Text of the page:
Max Haiven is an assistant professor in the Division of Art History and Critical Studies at NSCAD University. In a previously unpublished interview conducted in October 2013, Haiven corresponds with IMPAKT Festival (Utrecht, Netherlands) about his multifaceted research, teaching, collection, exhibition, event and publishing project about the cultural dimensions of finance capitalism and the radical imagination. More information can be found at ReImaginingMoney.net.
This interview appeared in the spring 2014 issue (Vol. 2, Issue 2) of CRIT.
What is your Reimagining Money project about?
It’s a project through which I’m seeking to explore three things at once.
First, I’m trying to track and interpret visual art that uses money (coins, bills, banknotes, credit cards, etc.) as a medium or that comments or represents money through other media.
Second, the project is part of efforts to unpack the changing influence of money over art (especially contemporary visual art) and aesthetic politics at a moment profound global crisis.
Finally, it’s a more theoretical exploration of the idea of money as a form of representation, and of art as a unique but revealing commodity in our age of “cognitive” or “communicative” capitalism, when creativity is marketized as never before.
The project has a few components. I have started “collecting” art that mobilizes money as a medium or theme on a Tumblr site (moneyandart.tumblr.com) and I think there are now over 350 examples, most from different artists. I teach a course on the topic at the Nova Scotia College of Art and Design, where I work. And last fall I curated a space called A People’s Bank in Halifax (Canada) for Nocturne, the city’s annual all-night arts festival. I also am writing some academic and some non-academic essays on this topic, and I’m bringing together some collaborators to do an edited book in a few years, which will include both critical essays and reproductions of artwork.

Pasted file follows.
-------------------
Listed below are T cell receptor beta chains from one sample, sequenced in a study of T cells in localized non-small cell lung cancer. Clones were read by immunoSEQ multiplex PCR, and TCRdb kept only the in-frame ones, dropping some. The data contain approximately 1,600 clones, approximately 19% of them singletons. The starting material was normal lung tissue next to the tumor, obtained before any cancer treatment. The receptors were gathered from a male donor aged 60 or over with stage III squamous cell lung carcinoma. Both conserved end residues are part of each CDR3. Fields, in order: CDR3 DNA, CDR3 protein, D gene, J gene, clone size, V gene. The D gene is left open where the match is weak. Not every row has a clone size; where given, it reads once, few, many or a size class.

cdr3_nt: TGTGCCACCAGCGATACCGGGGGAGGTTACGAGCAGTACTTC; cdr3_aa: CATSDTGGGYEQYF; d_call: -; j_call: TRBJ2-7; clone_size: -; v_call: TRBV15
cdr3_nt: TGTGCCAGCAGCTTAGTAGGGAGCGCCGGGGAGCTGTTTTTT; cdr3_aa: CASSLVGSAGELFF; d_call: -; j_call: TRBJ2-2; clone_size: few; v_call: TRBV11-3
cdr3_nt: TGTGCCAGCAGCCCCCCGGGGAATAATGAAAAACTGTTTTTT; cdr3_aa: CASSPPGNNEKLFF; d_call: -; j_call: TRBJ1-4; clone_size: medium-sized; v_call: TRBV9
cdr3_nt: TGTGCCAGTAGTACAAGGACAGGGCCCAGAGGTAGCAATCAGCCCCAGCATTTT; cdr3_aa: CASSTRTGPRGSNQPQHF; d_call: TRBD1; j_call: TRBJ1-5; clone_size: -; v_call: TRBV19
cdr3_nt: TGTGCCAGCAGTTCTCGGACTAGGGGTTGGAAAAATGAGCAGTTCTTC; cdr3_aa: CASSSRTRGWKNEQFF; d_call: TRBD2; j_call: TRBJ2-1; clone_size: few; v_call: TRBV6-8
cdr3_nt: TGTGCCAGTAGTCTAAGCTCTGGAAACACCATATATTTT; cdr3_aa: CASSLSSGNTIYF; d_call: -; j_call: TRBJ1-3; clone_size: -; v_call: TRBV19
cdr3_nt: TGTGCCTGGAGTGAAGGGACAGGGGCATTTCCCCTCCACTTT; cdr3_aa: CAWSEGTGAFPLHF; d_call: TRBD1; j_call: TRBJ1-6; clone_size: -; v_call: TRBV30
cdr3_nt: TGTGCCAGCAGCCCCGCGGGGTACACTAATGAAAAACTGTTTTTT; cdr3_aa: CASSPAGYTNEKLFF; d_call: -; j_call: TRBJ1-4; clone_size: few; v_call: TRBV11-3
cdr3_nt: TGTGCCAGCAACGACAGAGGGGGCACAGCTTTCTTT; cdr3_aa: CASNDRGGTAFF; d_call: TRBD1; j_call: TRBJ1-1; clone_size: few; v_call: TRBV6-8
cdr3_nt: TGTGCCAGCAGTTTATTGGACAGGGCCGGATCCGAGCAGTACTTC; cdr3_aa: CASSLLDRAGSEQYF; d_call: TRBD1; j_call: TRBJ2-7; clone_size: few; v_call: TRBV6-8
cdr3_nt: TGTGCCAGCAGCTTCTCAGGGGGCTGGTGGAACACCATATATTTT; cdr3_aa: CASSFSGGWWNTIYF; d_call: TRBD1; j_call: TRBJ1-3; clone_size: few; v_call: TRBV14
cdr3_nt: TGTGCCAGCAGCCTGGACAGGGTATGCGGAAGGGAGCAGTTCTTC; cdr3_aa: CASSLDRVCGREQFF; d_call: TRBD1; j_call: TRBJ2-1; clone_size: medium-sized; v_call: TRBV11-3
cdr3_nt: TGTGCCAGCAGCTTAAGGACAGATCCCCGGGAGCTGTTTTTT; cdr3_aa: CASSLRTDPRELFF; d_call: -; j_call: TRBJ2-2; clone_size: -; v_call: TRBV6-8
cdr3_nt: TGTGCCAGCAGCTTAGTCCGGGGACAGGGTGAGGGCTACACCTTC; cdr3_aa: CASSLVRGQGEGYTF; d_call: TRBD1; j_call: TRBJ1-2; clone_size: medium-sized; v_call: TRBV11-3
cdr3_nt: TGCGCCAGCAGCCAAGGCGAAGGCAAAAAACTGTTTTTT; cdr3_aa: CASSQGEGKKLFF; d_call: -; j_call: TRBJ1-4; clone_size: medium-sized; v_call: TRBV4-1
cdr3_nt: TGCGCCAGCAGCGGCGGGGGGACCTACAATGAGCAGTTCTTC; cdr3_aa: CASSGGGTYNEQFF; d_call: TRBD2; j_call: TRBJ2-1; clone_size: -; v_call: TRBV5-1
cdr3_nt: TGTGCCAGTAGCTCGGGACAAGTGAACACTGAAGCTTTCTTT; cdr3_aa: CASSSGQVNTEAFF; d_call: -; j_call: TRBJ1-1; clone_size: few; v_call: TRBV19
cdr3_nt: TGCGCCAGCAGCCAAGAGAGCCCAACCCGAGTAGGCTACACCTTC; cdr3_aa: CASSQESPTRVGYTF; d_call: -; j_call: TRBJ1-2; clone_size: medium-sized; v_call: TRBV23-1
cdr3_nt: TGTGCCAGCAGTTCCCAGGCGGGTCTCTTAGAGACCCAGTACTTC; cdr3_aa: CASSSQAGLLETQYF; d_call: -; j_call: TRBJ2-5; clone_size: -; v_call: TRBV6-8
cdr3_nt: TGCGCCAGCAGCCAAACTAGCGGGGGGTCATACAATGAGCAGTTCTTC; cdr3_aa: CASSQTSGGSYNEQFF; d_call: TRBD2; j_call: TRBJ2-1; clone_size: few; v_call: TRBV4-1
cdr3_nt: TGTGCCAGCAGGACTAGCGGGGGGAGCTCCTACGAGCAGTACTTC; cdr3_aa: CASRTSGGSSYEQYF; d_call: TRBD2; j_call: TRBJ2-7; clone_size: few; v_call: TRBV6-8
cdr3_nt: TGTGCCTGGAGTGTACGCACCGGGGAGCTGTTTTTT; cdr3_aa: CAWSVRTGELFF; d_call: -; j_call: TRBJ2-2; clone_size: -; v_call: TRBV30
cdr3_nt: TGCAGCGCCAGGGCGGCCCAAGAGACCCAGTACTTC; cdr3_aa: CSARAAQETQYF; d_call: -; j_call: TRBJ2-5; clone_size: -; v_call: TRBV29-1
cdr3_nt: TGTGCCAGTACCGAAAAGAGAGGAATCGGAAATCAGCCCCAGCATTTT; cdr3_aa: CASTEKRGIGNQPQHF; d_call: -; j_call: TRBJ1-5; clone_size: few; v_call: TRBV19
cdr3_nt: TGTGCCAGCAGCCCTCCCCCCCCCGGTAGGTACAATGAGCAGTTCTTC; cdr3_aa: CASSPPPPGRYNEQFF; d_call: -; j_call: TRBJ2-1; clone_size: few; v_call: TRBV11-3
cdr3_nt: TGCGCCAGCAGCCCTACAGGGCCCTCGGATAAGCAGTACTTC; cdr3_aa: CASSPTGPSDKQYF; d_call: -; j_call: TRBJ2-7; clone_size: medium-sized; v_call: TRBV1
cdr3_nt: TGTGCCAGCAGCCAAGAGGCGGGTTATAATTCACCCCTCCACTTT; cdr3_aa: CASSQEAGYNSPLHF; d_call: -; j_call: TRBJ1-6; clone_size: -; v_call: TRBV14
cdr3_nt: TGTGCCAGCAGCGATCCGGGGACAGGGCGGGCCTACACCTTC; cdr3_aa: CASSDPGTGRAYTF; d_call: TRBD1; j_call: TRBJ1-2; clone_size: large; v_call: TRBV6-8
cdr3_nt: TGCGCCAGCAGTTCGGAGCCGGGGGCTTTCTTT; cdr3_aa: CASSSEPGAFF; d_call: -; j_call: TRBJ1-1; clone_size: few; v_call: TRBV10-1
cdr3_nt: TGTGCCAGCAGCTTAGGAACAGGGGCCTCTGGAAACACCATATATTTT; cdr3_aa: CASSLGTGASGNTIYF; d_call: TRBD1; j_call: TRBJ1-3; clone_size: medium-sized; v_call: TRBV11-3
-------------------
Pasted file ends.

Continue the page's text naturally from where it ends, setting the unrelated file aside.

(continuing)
What inspired you to do this project? Why do you think the topic is relevant?
For a few years I’ve been researching the cultural dimensions of finance capital, both in terms of the cultural norms, behaviours, and beliefs that make the financial industry “tick” and also in terms of the way finance influences culture more broadly concerning art, popular culture and everyday life. I became increasingly interested in two things. First, the way the value of financial assets like “collateralized debt obligations” and derivatives contracts are essentially conspiracies of belief. After all, even though they make up a huge percentage of the volume of global wealth, financial assets like these are, for all intents and purposes, made up out of thin air and their value only exists so long as there is a buyer who believes in it. Second and related, I was interested in whether there might be some merit in understanding these financial assets as techniques of representation, as aesthetic practices. Stock and bonds allegedly represent some underlying real-world economic reality, but there is a sort of suspension of disbelief at work that pervades the financial markets which I find fascinating and terrifying. What real wealth does a credit-default swap represent?
So I asked myself: where else can we find a sphere of activity where largely arbitrary value is assigned to largely immaterial things and sustained by a culture of belief and credibility, but which has ramifications that resonate throughout society and culture? Art seems to be the place. After all, pieties aside, in an age of postmodern dematerialized art practice, when we have abandoned any “metanarrative” by which to judge art’s “true” value, the value (especially the economic value) of a work of art is essentially a conspiracy of belief too. So, with this hypothesis in mind, I went out looking for the most tactile trace of this overlap between art and finance and I discovered that hundreds, maybe thousands of artists are using money as media. Most of that art is bad, lazy and boring. But some of it is tremendously moving, aesthetically, intellectually and politically.
Read the full interview on Max Haiven’s website.